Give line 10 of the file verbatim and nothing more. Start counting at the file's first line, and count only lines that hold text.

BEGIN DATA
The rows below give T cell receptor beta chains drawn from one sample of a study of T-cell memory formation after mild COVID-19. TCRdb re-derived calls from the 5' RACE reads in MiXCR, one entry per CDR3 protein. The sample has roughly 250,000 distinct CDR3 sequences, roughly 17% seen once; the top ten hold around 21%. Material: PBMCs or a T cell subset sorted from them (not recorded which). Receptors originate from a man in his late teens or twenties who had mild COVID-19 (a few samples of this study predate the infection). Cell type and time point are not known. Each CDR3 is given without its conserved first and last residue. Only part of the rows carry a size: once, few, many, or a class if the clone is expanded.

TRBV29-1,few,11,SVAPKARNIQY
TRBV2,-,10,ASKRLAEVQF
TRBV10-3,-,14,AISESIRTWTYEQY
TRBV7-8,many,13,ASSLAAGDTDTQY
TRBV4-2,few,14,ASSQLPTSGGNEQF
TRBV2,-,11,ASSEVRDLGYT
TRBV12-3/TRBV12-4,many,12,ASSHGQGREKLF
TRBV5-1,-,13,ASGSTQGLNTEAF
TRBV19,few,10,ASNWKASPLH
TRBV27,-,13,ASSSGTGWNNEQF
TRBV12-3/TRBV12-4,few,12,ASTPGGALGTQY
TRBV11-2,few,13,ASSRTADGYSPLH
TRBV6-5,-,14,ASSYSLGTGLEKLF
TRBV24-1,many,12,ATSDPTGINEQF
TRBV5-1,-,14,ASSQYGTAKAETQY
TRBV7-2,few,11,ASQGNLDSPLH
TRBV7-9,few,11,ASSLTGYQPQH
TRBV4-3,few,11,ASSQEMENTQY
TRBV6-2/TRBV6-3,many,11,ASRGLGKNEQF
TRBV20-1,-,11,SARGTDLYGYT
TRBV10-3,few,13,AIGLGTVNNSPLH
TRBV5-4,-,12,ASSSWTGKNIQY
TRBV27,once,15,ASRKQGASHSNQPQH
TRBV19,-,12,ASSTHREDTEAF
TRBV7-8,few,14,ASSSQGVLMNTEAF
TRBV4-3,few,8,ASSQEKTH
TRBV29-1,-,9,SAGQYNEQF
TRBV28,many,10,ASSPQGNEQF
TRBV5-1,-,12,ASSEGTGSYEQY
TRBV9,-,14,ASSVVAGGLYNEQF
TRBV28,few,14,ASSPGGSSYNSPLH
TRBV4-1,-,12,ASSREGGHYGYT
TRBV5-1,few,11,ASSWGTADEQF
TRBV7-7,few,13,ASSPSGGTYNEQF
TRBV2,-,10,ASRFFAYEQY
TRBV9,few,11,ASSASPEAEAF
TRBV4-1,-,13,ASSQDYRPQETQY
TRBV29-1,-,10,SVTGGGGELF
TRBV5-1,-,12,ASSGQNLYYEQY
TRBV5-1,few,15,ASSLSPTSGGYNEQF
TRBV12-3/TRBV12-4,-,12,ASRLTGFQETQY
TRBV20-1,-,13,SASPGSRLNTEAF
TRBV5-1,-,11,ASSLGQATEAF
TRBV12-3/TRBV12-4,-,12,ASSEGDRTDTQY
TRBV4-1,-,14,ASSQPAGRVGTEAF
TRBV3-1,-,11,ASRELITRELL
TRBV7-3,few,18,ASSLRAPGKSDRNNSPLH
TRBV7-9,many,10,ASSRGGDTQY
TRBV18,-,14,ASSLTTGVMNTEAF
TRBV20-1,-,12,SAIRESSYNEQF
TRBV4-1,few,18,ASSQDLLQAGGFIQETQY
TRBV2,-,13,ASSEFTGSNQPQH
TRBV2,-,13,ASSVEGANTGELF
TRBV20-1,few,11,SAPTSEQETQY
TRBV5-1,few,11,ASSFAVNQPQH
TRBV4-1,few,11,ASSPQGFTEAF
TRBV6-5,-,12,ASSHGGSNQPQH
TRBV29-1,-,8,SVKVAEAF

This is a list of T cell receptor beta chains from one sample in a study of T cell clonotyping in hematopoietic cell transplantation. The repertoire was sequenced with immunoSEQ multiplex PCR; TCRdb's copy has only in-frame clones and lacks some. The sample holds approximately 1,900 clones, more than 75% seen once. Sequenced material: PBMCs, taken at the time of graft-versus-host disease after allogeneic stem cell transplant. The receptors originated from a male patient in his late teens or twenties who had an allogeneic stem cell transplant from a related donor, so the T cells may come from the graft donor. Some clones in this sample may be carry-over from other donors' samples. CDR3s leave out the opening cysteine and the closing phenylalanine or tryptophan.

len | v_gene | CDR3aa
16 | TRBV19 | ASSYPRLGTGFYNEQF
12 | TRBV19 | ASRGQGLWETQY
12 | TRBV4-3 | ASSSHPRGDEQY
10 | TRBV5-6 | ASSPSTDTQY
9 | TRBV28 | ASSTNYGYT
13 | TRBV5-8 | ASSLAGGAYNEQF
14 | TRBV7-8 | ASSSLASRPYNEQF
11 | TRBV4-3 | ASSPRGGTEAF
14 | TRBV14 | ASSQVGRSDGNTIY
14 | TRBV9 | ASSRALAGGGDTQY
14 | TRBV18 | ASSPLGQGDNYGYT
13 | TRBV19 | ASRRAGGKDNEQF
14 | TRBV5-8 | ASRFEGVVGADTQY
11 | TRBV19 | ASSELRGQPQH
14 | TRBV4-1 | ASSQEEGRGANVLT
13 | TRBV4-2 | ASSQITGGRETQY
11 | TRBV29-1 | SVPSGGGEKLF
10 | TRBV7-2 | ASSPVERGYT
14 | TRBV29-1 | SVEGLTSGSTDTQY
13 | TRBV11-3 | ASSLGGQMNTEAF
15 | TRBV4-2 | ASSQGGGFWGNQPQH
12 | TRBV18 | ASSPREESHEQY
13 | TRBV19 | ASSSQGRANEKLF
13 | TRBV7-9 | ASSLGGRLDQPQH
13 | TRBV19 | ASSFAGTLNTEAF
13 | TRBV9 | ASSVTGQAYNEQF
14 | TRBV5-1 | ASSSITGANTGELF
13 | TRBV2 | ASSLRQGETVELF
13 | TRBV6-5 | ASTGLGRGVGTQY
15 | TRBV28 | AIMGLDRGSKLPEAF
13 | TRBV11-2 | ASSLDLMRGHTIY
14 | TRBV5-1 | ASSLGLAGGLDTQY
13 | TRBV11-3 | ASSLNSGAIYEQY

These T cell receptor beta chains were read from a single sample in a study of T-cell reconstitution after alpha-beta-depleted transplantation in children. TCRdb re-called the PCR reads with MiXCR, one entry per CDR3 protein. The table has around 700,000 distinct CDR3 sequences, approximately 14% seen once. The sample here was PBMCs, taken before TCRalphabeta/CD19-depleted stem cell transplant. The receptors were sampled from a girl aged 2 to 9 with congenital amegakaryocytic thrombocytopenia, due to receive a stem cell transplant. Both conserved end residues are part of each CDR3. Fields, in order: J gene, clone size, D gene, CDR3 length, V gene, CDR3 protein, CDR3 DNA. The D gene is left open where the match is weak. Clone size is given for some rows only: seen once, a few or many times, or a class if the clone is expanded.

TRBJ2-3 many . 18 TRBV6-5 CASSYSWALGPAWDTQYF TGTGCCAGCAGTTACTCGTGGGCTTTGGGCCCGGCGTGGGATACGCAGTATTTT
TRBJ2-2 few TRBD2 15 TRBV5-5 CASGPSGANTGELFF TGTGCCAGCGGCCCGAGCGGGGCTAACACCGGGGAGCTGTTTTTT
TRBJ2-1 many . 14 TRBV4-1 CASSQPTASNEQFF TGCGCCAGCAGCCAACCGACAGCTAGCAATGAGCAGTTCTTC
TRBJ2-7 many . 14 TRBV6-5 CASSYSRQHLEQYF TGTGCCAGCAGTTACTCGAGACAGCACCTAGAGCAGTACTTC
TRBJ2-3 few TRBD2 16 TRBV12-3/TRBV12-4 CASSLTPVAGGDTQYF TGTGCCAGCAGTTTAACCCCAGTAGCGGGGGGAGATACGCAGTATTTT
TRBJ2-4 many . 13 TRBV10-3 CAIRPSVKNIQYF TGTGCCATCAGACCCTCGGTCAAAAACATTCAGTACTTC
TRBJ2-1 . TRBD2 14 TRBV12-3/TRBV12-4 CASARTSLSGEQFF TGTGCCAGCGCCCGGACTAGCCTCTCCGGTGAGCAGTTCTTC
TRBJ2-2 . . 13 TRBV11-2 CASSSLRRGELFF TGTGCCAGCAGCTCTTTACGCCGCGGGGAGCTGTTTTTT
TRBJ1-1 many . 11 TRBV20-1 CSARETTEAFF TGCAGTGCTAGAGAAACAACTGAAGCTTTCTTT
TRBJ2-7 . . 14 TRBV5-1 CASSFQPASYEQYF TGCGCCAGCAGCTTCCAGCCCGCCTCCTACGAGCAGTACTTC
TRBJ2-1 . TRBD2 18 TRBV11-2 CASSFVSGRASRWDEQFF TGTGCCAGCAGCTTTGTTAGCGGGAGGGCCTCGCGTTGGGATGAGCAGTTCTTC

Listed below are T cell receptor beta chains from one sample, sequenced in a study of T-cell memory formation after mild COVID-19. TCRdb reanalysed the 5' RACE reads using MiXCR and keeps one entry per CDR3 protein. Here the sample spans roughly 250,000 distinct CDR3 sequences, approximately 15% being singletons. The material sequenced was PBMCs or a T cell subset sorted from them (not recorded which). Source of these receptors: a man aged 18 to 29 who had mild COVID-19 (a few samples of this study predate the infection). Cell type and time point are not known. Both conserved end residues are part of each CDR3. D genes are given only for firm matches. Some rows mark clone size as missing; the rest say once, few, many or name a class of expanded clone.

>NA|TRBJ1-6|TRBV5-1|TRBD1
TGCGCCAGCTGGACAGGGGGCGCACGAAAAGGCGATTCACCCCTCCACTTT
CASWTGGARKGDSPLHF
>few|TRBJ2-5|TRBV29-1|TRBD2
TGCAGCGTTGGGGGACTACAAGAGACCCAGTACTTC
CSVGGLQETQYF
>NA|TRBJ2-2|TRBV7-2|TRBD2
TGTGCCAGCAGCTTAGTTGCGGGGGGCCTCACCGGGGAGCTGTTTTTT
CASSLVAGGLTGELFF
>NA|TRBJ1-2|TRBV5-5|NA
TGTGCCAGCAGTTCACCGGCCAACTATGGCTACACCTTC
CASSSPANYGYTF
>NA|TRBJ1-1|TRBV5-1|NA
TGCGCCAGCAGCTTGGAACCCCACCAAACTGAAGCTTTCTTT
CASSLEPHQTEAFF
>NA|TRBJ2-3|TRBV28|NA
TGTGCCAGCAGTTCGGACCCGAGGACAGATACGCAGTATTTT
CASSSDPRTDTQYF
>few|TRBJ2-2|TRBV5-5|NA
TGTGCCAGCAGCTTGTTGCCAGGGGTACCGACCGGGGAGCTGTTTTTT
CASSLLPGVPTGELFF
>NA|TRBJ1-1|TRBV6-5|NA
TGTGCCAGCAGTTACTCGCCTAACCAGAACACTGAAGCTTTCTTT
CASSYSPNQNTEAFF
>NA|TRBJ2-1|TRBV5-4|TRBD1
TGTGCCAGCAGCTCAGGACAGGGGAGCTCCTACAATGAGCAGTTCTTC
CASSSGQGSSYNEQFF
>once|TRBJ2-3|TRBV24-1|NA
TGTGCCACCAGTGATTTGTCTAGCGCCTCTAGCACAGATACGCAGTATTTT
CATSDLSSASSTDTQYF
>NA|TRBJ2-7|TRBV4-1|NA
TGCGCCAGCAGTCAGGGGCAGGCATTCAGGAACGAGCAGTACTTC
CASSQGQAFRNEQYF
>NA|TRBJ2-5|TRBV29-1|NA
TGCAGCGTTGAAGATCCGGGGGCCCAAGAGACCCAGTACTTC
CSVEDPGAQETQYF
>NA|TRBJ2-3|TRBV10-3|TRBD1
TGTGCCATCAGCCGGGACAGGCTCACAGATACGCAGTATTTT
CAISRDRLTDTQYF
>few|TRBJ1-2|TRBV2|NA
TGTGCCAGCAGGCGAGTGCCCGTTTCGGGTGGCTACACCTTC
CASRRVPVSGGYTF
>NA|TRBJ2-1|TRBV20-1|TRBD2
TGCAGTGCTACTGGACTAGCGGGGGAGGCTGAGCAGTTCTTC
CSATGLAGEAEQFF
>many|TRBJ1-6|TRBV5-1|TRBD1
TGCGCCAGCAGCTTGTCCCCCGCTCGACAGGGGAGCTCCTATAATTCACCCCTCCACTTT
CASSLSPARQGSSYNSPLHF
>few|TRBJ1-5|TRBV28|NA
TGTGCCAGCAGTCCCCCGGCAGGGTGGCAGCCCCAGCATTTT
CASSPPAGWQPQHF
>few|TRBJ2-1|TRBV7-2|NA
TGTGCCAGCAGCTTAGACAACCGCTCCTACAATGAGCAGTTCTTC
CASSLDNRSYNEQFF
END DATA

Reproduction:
TRBV19,few,10,ASNWKASPLH